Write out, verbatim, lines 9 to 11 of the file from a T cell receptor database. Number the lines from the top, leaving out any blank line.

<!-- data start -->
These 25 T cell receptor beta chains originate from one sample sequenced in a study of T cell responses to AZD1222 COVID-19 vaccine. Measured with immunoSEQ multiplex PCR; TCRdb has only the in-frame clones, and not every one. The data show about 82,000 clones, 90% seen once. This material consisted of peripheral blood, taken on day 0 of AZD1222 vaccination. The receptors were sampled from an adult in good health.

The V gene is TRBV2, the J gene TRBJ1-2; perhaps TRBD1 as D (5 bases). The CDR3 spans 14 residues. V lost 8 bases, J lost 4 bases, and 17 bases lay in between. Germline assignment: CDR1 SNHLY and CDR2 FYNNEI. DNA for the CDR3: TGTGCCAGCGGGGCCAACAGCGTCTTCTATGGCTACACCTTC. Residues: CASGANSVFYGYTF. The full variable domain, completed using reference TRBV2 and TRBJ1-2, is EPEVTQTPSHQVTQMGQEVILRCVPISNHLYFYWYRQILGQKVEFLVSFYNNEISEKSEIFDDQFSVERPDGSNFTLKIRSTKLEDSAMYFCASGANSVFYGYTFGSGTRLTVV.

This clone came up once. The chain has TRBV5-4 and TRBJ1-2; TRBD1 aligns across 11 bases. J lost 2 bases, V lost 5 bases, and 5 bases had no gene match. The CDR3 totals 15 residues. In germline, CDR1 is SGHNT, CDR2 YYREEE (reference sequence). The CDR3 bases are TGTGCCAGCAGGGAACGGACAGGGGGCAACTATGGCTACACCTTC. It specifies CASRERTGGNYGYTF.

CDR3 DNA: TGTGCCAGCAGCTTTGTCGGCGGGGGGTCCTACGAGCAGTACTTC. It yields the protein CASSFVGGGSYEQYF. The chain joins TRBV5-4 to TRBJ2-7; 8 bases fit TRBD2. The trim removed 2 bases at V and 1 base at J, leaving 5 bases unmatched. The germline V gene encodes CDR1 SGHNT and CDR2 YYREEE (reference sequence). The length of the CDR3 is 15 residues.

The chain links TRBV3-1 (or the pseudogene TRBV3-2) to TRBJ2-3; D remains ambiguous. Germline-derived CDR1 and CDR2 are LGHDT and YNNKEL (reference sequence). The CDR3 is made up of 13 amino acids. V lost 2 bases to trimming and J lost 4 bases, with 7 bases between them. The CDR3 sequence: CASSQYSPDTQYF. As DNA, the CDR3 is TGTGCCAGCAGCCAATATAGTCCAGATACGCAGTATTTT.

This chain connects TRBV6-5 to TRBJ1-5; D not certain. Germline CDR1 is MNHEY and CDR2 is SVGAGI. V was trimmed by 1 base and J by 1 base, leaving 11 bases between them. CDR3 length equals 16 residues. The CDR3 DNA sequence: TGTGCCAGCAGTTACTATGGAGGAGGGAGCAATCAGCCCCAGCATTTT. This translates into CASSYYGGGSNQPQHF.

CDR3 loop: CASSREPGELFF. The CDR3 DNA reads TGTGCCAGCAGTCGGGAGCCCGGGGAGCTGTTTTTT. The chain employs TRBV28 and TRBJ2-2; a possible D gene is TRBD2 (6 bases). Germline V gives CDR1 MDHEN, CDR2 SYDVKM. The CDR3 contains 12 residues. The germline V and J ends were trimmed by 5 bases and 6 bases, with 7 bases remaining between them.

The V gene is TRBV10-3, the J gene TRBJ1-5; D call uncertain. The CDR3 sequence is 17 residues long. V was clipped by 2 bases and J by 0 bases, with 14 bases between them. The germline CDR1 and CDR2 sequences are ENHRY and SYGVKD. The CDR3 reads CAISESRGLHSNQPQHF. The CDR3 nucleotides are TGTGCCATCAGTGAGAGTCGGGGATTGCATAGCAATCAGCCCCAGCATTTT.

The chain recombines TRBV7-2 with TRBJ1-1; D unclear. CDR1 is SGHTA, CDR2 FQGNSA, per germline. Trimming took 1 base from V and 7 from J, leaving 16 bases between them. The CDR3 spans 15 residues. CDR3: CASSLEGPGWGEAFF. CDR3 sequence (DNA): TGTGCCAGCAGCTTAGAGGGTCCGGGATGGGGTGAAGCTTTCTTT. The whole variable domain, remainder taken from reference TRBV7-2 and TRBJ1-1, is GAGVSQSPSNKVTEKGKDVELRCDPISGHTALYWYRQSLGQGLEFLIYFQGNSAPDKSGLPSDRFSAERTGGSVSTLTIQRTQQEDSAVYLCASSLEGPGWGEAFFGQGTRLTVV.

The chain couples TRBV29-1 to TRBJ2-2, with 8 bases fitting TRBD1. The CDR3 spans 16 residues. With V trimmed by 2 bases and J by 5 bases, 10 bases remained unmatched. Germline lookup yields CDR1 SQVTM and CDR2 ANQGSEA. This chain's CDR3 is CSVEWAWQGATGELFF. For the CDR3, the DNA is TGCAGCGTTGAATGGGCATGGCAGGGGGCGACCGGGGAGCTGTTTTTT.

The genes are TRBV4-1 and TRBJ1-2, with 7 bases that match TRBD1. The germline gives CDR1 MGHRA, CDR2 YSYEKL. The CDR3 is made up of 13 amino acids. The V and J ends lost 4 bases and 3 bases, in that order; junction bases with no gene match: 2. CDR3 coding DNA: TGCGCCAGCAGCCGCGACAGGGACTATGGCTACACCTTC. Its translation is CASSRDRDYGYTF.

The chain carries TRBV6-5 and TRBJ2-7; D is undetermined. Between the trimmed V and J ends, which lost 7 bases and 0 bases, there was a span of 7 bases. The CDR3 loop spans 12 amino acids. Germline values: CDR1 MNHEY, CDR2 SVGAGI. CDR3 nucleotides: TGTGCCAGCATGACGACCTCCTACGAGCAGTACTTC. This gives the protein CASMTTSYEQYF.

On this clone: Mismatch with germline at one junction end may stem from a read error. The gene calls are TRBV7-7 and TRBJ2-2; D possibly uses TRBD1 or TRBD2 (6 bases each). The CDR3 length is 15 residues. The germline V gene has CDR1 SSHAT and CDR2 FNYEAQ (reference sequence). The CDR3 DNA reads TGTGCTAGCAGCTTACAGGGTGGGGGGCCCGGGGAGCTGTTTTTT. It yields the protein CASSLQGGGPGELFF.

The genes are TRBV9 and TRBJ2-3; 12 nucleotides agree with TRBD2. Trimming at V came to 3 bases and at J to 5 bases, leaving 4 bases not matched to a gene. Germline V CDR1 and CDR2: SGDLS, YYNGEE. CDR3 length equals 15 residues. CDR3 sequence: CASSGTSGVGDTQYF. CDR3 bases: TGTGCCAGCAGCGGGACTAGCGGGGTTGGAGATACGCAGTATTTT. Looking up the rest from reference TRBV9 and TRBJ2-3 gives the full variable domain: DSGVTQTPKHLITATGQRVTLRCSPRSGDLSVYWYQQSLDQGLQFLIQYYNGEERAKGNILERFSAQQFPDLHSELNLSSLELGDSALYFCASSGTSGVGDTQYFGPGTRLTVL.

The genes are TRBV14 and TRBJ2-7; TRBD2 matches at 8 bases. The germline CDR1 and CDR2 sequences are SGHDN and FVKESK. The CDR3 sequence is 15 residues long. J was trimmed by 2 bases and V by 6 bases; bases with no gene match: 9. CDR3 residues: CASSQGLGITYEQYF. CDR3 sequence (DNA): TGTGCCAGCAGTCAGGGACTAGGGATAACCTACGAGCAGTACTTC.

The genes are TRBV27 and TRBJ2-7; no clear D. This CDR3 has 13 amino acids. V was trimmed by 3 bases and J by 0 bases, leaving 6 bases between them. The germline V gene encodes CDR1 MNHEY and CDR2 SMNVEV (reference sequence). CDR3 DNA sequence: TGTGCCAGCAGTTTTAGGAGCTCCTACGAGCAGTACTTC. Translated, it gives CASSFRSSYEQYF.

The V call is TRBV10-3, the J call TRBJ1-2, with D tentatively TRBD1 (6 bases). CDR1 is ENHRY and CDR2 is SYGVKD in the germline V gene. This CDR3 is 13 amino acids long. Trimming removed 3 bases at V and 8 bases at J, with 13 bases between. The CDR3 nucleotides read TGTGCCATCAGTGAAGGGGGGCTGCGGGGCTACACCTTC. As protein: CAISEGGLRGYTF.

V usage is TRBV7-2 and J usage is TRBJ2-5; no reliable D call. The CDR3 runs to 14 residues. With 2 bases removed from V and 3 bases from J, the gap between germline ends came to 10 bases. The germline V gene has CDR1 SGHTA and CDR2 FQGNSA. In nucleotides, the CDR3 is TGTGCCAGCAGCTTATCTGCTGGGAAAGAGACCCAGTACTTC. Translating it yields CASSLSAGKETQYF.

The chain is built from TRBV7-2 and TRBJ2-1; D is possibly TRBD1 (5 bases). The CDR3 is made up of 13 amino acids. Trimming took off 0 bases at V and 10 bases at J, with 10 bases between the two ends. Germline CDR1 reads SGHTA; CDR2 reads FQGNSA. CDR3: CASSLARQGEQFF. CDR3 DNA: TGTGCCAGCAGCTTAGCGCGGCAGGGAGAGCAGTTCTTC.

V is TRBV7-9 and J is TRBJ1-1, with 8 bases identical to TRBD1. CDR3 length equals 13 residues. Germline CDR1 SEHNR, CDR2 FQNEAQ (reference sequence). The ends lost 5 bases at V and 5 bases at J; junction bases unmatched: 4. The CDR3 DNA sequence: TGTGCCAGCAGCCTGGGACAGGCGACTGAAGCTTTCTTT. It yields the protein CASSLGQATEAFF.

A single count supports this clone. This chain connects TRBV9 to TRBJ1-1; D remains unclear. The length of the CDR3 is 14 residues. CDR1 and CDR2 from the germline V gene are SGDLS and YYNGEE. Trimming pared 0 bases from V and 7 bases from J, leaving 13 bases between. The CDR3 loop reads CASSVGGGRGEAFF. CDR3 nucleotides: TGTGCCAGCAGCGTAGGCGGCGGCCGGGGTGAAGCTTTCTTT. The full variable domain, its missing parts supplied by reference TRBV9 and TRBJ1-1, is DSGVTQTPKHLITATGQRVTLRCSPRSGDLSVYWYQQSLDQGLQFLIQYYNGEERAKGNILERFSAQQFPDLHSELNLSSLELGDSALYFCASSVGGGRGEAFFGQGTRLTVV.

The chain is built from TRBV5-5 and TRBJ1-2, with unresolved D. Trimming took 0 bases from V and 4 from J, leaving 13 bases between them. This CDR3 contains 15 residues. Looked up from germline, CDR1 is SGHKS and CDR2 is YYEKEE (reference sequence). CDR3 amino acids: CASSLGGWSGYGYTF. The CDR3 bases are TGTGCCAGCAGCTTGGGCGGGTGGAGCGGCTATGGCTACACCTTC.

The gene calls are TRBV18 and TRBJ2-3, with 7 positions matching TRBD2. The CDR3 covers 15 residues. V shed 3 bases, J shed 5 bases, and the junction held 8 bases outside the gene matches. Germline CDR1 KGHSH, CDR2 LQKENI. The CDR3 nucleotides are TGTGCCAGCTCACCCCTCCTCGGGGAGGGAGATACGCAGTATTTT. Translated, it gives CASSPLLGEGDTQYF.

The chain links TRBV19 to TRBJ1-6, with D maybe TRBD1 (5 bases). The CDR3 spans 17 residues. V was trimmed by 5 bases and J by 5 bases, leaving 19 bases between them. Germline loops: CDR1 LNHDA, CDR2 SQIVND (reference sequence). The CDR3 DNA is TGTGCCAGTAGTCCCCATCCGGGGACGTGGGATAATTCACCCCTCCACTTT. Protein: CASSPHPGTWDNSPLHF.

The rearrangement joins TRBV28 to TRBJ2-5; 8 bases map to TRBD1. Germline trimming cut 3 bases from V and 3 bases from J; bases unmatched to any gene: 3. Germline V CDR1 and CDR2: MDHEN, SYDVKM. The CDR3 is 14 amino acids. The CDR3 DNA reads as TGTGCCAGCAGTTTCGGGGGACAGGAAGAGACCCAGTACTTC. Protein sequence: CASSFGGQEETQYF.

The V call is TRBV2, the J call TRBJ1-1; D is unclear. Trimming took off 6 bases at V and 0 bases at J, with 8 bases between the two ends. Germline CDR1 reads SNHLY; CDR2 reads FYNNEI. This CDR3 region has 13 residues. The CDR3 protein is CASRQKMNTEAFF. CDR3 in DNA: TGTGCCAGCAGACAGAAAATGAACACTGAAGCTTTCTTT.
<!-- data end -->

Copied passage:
The chain recombines TRBV7-2 with TRBJ1-1; D unclear. CDR1 is SGHTA, CDR2 FQGNSA, per germline. Trimming took 1 base from V and 7 from J, leaving 16 bases between them. The CDR3 spans 15 residues. CDR3: CASSLEGPGWGEAFF. CDR3 sequence (DNA): TGTGCCAGCAGCTTAGAGGGTCCGGGATGGGGTGAAGCTTTCTTT. The whole variable domain, remainder taken from reference TRBV7-2 and TRBJ1-1, is GAGVSQSPSNKVTEKGKDVELRCDPISGHTALYWYRQSLGQGLEFLIYFQGNSAPDKSGLPSDRFSAERTGGSVSTLTIQRTQQEDSAVYLCASSLEGPGWGEAFFGQGTRLTVV.

The chain couples TRBV29-1 to TRBJ2-2, with 8 bases fitting TRBD1. The CDR3 spans 16 residues. With V trimmed by 2 bases and J by 5 bases, 10 bases remained unmatched. Germline lookup yields CDR1 SQVTM and CDR2 ANQGSEA. This chain's CDR3 is CSVEWAWQGATGELFF. For the CDR3, the DNA is TGCAGCGTTGAATGGGCATGGCAGGGGGCGACCGGGGAGCTGTTTTTT.

The genes are TRBV4-1 and TRBJ1-2, with 7 bases that match TRBD1. The germline gives CDR1 MGHRA, CDR2 YSYEKL. The CDR3 is made up of 13 amino acids. The V and J ends lost 4 bases and 3 bases, in that order; junction bases with no gene match: 2. CDR3 coding DNA: TGCGCCAGCAGCCGCGACAGGGACTATGGCTACACCTTC. Its translation is CASSRDRDYGYTF.